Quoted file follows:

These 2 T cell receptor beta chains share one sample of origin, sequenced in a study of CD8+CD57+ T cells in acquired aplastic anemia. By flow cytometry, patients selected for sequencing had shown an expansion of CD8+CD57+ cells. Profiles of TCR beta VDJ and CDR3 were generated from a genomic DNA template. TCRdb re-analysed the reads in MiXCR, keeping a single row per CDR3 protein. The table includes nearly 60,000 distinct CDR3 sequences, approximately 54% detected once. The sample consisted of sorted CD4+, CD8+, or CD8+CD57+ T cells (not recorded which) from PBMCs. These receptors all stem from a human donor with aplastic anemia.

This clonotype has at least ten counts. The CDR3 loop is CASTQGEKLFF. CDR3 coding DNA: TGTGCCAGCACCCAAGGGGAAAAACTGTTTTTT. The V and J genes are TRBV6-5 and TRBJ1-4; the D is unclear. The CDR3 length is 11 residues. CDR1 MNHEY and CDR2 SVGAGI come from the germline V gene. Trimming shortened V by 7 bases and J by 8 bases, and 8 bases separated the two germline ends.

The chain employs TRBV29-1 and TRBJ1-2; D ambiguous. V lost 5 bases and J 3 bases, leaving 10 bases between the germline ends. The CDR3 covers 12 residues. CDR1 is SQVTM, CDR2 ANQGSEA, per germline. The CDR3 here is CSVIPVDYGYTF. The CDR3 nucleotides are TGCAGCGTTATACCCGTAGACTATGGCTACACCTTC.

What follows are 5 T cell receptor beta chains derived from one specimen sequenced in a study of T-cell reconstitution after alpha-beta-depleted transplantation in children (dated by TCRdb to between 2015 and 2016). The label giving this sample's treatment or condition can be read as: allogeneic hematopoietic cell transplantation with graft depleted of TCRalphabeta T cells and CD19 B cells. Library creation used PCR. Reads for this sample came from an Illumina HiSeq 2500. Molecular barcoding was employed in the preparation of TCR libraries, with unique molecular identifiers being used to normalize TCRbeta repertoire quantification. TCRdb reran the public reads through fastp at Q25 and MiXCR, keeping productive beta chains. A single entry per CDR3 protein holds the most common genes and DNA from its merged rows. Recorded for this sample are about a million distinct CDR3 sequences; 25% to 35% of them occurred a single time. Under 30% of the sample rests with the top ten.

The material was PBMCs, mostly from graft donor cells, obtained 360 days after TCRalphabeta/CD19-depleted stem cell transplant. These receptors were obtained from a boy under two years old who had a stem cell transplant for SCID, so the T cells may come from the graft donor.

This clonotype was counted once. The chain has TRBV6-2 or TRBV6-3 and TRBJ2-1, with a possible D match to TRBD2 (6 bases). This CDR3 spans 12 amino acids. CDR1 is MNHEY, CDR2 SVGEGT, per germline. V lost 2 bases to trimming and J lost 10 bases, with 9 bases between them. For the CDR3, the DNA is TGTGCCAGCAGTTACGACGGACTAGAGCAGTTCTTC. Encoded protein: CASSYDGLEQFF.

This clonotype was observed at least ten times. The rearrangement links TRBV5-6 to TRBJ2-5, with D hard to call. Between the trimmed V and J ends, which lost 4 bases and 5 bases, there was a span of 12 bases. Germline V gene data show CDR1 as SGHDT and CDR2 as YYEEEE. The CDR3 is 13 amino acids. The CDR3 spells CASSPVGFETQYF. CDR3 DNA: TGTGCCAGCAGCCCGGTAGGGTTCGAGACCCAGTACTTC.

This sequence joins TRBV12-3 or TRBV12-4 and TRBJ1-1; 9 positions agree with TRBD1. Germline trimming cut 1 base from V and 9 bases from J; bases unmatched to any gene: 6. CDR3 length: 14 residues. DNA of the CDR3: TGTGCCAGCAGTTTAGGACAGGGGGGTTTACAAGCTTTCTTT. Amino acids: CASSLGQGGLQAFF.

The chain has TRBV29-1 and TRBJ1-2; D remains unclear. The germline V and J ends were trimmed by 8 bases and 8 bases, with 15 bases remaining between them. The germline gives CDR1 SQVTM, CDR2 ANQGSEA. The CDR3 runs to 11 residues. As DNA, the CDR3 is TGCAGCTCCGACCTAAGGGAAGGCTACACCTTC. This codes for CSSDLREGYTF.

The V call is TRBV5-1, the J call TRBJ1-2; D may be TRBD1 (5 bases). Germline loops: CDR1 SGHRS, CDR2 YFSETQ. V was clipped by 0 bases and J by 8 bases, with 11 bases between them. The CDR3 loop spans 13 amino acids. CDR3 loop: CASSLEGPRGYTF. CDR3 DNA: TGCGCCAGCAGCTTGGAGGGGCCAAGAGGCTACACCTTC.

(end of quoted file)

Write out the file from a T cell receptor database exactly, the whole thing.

These 2 T cell receptor beta chains share one sample of origin, sequenced in a study of CD8+CD57+ T cells in acquired aplastic anemia. By flow cytometry, patients selected for sequencing had shown an expansion of CD8+CD57+ cells. Profiles of TCR beta VDJ and CDR3 were generated from a genomic DNA template. TCRdb re-analysed the reads in MiXCR, keeping a single row per CDR3 protein. The table includes nearly 60,000 distinct CDR3 sequences, approximately 54% detected once. The sample consisted of sorted CD4+, CD8+, or CD8+CD57+ T cells (not recorded which) from PBMCs. These receptors all stem from a human donor with aplastic anemia.

This clonotype has at least ten counts. The CDR3 loop is CASTQGEKLFF. CDR3 coding DNA: TGTGCCAGCACCCAAGGGGAAAAACTGTTTTTT. The V and J genes are TRBV6-5 and TRBJ1-4; the D is unclear. The CDR3 length is 11 residues. CDR1 MNHEY and CDR2 SVGAGI come from the germline V gene. Trimming shortened V by 7 bases and J by 8 bases, and 8 bases separated the two germline ends.

The chain employs TRBV29-1 and TRBJ1-2; D ambiguous. V lost 5 bases and J 3 bases, leaving 10 bases between the germline ends. The CDR3 covers 12 residues. CDR1 is SQVTM, CDR2 ANQGSEA, per germline. The CDR3 here is CSVIPVDYGYTF. The CDR3 nucleotides are TGCAGCGTTATACCCGTAGACTATGGCTACACCTTC.

What follows are 5 T cell receptor beta chains derived from one specimen sequenced in a study of T-cell reconstitution after alpha-beta-depleted transplantation in children (dated by TCRdb to between 2015 and 2016). The label giving this sample's treatment or condition can be read as: allogeneic hematopoietic cell transplantation with graft depleted of TCRalphabeta T cells and CD19 B cells. Library creation used PCR. Reads for this sample came from an Illumina HiSeq 2500. Molecular barcoding was employed in the preparation of TCR libraries, with unique molecular identifiers being used to normalize TCRbeta repertoire quantification. TCRdb reran the public reads through fastp at Q25 and MiXCR, keeping productive beta chains. A single entry per CDR3 protein holds the most common genes and DNA from its merged rows. Recorded for this sample are about a million distinct CDR3 sequences; 25% to 35% of them occurred a single time. Under 30% of the sample rests with the top ten.

The material was PBMCs, mostly from graft donor cells, obtained 360 days after TCRalphabeta/CD19-depleted stem cell transplant. These receptors were obtained from a boy under two years old who had a stem cell transplant for SCID, so the T cells may come from the graft donor.

This clonotype was counted once. The chain has TRBV6-2 or TRBV6-3 and TRBJ2-1, with a possible D match to TRBD2 (6 bases). This CDR3 spans 12 amino acids. CDR1 is MNHEY, CDR2 SVGEGT, per germline. V lost 2 bases to trimming and J lost 10 bases, with 9 bases between them. For the CDR3, the DNA is TGTGCCAGCAGTTACGACGGACTAGAGCAGTTCTTC. Encoded protein: CASSYDGLEQFF.

This clonotype was observed at least ten times. The rearrangement links TRBV5-6 to TRBJ2-5, with D hard to call. Between the trimmed V and J ends, which lost 4 bases and 5 bases, there was a span of 12 bases. Germline V gene data show CDR1 as SGHDT and CDR2 as YYEEEE. The CDR3 is 13 amino acids. The CDR3 spells CASSPVGFETQYF. CDR3 DNA: TGTGCCAGCAGCCCGGTAGGGTTCGAGACCCAGTACTTC.

This sequence joins TRBV12-3 or TRBV12-4 and TRBJ1-1; 9 positions agree with TRBD1. Germline trimming cut 1 base from V and 9 bases from J; bases unmatched to any gene: 6. CDR3 length: 14 residues. DNA of the CDR3: TGTGCCAGCAGTTTAGGACAGGGGGGTTTACAAGCTTTCTTT. Amino acids: CASSLGQGGLQAFF.

The chain has TRBV29-1 and TRBJ1-2; D remains unclear. The germline V and J ends were trimmed by 8 bases and 8 bases, with 15 bases remaining between them. The germline gives CDR1 SQVTM, CDR2 ANQGSEA. The CDR3 runs to 11 residues. As DNA, the CDR3 is TGCAGCTCCGACCTAAGGGAAGGCTACACCTTC. This codes for CSSDLREGYTF.

The V call is TRBV5-1, the J call TRBJ1-2; D may be TRBD1 (5 bases). Germline loops: CDR1 SGHRS, CDR2 YFSETQ. V was clipped by 0 bases and J by 8 bases, with 11 bases between them. The CDR3 loop spans 13 amino acids. CDR3 loop: CASSLEGPRGYTF. CDR3 DNA: TGCGCCAGCAGCTTGGAGGGGCCAAGAGGCTACACCTTC.